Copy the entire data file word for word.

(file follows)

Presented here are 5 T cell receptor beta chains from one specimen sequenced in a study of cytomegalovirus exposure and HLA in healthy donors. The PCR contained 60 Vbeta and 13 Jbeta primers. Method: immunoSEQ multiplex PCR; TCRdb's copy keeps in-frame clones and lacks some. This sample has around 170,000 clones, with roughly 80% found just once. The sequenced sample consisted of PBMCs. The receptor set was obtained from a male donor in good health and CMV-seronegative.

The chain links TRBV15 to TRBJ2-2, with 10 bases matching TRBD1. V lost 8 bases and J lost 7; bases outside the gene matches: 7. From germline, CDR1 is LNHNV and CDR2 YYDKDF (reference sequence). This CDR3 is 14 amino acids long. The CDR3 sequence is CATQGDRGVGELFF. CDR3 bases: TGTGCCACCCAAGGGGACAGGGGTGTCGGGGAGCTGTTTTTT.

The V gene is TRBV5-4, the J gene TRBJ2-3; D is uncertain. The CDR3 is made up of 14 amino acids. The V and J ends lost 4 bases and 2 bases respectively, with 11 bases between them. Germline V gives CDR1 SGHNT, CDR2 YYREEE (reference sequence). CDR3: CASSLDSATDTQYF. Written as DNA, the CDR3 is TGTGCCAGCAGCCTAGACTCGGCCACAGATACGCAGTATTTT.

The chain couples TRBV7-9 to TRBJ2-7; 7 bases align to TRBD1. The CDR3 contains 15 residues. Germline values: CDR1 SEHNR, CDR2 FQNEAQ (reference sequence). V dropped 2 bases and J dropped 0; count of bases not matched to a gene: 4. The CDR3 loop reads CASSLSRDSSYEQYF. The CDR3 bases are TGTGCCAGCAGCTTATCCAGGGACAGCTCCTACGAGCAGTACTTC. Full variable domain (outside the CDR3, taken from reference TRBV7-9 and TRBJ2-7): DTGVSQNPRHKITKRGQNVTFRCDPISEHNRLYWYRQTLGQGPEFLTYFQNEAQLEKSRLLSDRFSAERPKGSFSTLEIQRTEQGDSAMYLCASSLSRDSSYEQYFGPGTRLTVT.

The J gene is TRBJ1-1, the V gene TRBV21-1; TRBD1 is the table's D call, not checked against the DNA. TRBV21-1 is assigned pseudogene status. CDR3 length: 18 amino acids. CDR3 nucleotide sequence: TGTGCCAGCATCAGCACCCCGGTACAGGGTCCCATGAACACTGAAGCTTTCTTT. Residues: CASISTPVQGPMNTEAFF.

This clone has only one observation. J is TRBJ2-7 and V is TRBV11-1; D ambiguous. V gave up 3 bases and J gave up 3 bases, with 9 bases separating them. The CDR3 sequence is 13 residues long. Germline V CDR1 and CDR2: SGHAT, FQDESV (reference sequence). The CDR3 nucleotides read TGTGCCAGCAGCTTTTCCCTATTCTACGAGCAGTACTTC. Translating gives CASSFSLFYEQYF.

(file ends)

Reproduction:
Presented here are 5 T cell receptor beta chains from one specimen sequenced in a study of cytomegalovirus exposure and HLA in healthy donors. The PCR contained 60 Vbeta and 13 Jbeta primers. Method: immunoSEQ multiplex PCR; TCRdb's copy keeps in-frame clones and lacks some. This sample has around 170,000 clones, with roughly 80% found just once. The sequenced sample consisted of PBMCs. The receptor set was obtained from a male donor in good health and CMV-seronegative.

The chain links TRBV15 to TRBJ2-2, with 10 bases matching TRBD1. V lost 8 bases and J lost 7; bases outside the gene matches: 7. From germline, CDR1 is LNHNV and CDR2 YYDKDF (reference sequence). This CDR3 is 14 amino acids long. The CDR3 sequence is CATQGDRGVGELFF. CDR3 bases: TGTGCCACCCAAGGGGACAGGGGTGTCGGGGAGCTGTTTTTT.

The V gene is TRBV5-4, the J gene TRBJ2-3; D is uncertain. The CDR3 is made up of 14 amino acids. The V and J ends lost 4 bases and 2 bases respectively, with 11 bases between them. Germline V gives CDR1 SGHNT, CDR2 YYREEE (reference sequence). CDR3: CASSLDSATDTQYF. Written as DNA, the CDR3 is TGTGCCAGCAGCCTAGACTCGGCCACAGATACGCAGTATTTT.

The chain couples TRBV7-9 to TRBJ2-7; 7 bases align to TRBD1. The CDR3 contains 15 residues. Germline values: CDR1 SEHNR, CDR2 FQNEAQ (reference sequence). V dropped 2 bases and J dropped 0; count of bases not matched to a gene: 4. The CDR3 loop reads CASSLSRDSSYEQYF. The CDR3 bases are TGTGCCAGCAGCTTATCCAGGGACAGCTCCTACGAGCAGTACTTC. Full variable domain (outside the CDR3, taken from reference TRBV7-9 and TRBJ2-7): DTGVSQNPRHKITKRGQNVTFRCDPISEHNRLYWYRQTLGQGPEFLTYFQNEAQLEKSRLLSDRFSAERPKGSFSTLEIQRTEQGDSAMYLCASSLSRDSSYEQYFGPGTRLTVT.

The J gene is TRBJ1-1, the V gene TRBV21-1; TRBD1 is the table's D call, not checked against the DNA. TRBV21-1 is assigned pseudogene status. CDR3 length: 18 amino acids. CDR3 nucleotide sequence: TGTGCCAGCATCAGCACCCCGGTACAGGGTCCCATGAACACTGAAGCTTTCTTT. Residues: CASISTPVQGPMNTEAFF.

This clone has only one observation. J is TRBJ2-7 and V is TRBV11-1; D ambiguous. V gave up 3 bases and J gave up 3 bases, with 9 bases separating them. The CDR3 sequence is 13 residues long. Germline V CDR1 and CDR2: SGHAT, FQDESV (reference sequence). The CDR3 nucleotides read TGTGCCAGCAGCTTTTCCCTATTCTACGAGCAGTACTTC. Translating gives CASSFSLFYEQYF.